We come to the conclusive finale that will allow a utopian vision to coincide with the pitfalls of subjective idealism: writer/director Ari Folman’s 2013 live-action/animated adventure film The Congress which is inspired by the 1971 Polish novel The Futurological Congress by Stanislaw Lem. In The Congress, human beings are able to be scanned digitally, specifically film actors are digitally preserved in this way so that the aging process will not affect their ability to perform. Further into the story, we learn that a chemical is produced which allows one to become whatever or whoever they want in an animated form. This chemical quickly becomes popular and we learn that it is being supplied by a single company, who has constructed entire cities in which the chemical is in both the air and water, creating a permanent ‘animated zone’ for the users of the chemical. Eventually, this replaces reality as it allows humanity to reinvent themselves and the world around them. What is the world eventually reduced to? A wasteland of wandering zombies who, thanks to the chemical, can no longer perceive reality and instead inhabit an individual world removed from the person next to them, a world that is utopian to themselves.
The film is a pill to explain, but a pleasure to experience. In terms of subjective idealism, the attentive reader will be quick to note the correlations and why this vision of utopia is the only plausible one thus far mentioned. Alcuin was doomed from the start in thinking that utopia was a destination to be shared by any but himself. The metaverse, too, is such a destination that offers similar notions universality turned-up a few notches. Alvin Lucier, though used only as a clever example of what subjective idealism is working against, made the correct assumption of sitting in a room different than yours or mine, but incorrectly implied that there would ever be such a room that allowed for universal perception. Where The Congress succeeds is not in creating a utopian vision where everyone would simply see it the same way, which as Berkeley argues is an inherent possibility, but in a sense (an attempt at idealistic humorous wordplay) circumvents the shortcomings of perception by creating a utopia in the immaterial mind as opposed to creating the idea to be perceived. The taste, sights, sounds, touches, and smells are all as the user would most prefer because it is coming from the immaterial mind already.
As our protagonist, Robin Wright, experiences the utopian world that is being perceived by every inhabitant differently, some seeing a steak dinner instead of a tuna salad or perhaps an oak desk as opposed to a pine and so on, she does not disagree that the world seems utopian, but does still wish to find her son, whom she lost touch with soon after the chemical became so widespread. Robin makes the decision to locate a pill that purges the chemical effects from her mind and upon doing so, creates one of the most compelling moments in the film. Her lover, whom she met in the chemically-driven utopia, begs her to turn away upon taking the pill so that she cannot see him as he really is. Robin obliges this request, and once turned away, sees the animated world of beautiful, fantastic people around her turn instantly to a gray sea of ragged individuals with emotionless palates, most of them huddled together and standing still around what used to be a city. Curiously, there is no longer any dialogue, which in itself invites the argument that perhaps this chemical simply elevates human consciousness to different plane of being where interactions take place, or possibly removes the need for dialogue and instead allows its users to perceive silence as something that they want. Regardless, because the utopian visions are now entirely personal, a shared language is no longer a necessity simply because one single language cannot be perceived equally by all anyway.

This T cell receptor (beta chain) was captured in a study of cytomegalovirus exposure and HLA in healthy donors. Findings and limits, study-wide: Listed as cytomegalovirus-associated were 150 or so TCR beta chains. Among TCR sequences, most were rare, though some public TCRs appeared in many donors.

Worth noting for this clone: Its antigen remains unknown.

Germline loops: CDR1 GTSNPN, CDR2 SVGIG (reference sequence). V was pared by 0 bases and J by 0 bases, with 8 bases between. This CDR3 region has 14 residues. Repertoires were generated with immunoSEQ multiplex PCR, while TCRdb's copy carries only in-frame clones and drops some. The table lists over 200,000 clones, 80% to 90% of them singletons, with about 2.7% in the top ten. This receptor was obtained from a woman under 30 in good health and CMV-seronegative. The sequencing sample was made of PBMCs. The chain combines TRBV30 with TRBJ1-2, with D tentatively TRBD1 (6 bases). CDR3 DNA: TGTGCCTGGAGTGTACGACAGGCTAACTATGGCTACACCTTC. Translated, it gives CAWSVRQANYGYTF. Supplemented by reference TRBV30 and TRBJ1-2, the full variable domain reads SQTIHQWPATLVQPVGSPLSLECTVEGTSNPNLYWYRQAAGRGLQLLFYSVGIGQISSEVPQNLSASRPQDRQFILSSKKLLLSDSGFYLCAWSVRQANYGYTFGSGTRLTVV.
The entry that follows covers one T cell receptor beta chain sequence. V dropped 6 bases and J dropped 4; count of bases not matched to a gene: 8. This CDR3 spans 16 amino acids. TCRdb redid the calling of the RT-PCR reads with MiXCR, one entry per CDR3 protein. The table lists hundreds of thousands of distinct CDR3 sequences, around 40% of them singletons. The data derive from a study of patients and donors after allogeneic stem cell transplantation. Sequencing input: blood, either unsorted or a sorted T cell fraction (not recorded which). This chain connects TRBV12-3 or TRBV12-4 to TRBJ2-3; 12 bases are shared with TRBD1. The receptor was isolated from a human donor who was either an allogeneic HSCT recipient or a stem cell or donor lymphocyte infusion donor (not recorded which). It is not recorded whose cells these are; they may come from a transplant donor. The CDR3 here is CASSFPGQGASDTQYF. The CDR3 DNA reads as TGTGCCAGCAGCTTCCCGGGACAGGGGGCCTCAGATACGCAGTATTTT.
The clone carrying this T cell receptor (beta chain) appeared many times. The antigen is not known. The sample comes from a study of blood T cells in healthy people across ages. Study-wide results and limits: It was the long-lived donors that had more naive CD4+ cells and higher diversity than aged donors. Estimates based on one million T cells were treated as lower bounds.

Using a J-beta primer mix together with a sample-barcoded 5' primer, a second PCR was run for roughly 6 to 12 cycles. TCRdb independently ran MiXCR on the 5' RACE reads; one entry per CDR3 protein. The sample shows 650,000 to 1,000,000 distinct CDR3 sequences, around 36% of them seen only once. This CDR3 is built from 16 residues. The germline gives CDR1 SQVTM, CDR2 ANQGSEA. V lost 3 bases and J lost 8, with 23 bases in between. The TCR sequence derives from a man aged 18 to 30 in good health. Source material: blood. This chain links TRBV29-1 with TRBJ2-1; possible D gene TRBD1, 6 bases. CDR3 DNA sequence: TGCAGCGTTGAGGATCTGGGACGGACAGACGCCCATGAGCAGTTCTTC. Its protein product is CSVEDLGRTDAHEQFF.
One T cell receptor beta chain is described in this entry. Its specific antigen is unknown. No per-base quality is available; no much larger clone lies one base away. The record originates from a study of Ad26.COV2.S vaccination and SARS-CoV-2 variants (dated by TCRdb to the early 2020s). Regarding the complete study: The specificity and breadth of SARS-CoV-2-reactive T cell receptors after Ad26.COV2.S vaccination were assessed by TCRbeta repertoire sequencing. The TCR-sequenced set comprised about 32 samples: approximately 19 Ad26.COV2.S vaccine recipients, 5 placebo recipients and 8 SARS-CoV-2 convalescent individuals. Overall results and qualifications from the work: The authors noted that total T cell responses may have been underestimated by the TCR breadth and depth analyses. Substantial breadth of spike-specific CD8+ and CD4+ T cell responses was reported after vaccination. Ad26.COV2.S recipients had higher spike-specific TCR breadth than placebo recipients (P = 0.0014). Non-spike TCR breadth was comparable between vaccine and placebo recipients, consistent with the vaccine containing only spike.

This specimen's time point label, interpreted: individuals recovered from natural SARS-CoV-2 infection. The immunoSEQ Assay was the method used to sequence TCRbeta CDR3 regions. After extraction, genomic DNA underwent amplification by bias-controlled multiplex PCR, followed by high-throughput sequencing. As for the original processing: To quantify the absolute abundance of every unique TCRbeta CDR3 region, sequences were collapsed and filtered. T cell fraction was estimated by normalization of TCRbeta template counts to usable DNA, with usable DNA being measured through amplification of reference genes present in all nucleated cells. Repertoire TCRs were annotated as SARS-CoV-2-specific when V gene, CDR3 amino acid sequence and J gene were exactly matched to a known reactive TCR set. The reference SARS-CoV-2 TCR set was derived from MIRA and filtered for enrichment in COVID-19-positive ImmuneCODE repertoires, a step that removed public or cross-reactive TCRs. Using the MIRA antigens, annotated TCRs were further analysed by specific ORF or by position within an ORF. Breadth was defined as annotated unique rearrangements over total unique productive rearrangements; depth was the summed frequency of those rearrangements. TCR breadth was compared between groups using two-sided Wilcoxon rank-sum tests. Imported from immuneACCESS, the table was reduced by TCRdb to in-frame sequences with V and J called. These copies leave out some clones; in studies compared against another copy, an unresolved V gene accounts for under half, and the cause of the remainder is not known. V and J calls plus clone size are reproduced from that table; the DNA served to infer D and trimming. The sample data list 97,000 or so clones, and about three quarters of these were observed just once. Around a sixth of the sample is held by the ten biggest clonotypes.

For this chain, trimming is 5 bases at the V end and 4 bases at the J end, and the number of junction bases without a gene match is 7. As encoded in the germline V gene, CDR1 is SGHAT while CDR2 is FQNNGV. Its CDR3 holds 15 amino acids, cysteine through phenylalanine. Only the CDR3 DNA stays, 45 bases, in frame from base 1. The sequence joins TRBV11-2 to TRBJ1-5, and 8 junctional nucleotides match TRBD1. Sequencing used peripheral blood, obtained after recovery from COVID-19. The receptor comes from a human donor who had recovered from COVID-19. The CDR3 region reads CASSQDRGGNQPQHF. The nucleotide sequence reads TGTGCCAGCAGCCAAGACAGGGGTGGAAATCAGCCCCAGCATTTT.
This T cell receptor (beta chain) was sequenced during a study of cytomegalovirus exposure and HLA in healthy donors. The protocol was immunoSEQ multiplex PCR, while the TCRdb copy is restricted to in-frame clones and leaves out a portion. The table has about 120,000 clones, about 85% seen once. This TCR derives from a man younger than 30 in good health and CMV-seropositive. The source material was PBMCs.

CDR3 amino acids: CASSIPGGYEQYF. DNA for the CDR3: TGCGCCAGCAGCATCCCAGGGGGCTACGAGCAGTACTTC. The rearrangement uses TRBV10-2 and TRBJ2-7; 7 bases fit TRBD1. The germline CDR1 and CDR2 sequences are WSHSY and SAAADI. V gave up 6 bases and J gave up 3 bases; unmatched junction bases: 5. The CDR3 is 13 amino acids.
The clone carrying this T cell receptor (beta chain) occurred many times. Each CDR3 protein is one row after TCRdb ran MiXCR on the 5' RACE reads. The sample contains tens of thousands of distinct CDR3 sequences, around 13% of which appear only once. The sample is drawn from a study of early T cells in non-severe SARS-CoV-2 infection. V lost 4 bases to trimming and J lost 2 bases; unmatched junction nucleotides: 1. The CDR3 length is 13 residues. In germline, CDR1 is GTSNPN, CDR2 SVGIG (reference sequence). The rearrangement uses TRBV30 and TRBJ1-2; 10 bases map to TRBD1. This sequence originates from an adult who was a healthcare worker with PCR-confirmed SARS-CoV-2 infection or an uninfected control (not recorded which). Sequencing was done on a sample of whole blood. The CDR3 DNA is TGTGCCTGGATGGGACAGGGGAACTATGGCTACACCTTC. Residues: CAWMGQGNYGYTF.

This is an absolutely fascinating moment for viewers. By removing herself from the chemical utopia, Robin has created a dystopia of individual utopias. Arguably, before she purged the chemical, there were no perceivers who would call the world anything but a utopian vision. Although there exists in this world a select number of scientists aboard zeppelins, this is a temporary measure to ensure that automatic systems will come into play to sustain human life, allowing the last gasp of humanity to come under the influence of the chemical, and whether or not they are aware of the world below is unclear. Feasibly, in the near future of the film, there will be no one left to perceive the dystopian world of utopian visions. The logistics of this future world are irrelevant to the principles that it presents. Every individual perceives ‘reality’ as a utopian vision, distinct yet no more correct or incorrect than any other, and for subjective idealism, as the reader can guess, is infallible.
I am sitting in a room, different from the one you are in now. And that is how it will always be.
 Lucier, Alvin. I Am Sitting in a Room, Lovely Music Ltd. 1981
 Berkeley, George. “The Principles of Human Knowledge.” Jessop, T.E. The Works of George Berkeley Vol. II. Camden: Thomas Nelson and Sons, 1964. 41-113. Pg. 44-45
 (Berkeley) pg. 44-45, 50
 (Berkeley) pg. 43
 Brown, Charles Brockden. Alcuin: A Dialogue. 1798. pg. 36
 (Berkeley) pg. 42, 59
 (Berkeley) Pg. 45
 Saussure, Ferdinand de. Course in General Linguistics. New York: The Philosophical Library Inc., 1959.pg. 69
 Dickers, Georges. Berkeley’s Idealism: A Critical Examination. Oxford: Oxford University Press, 2011. pg. 3
 Stephenson, Neal. Snow Crash. United States: Bantam Books, 1993. pg. 247-249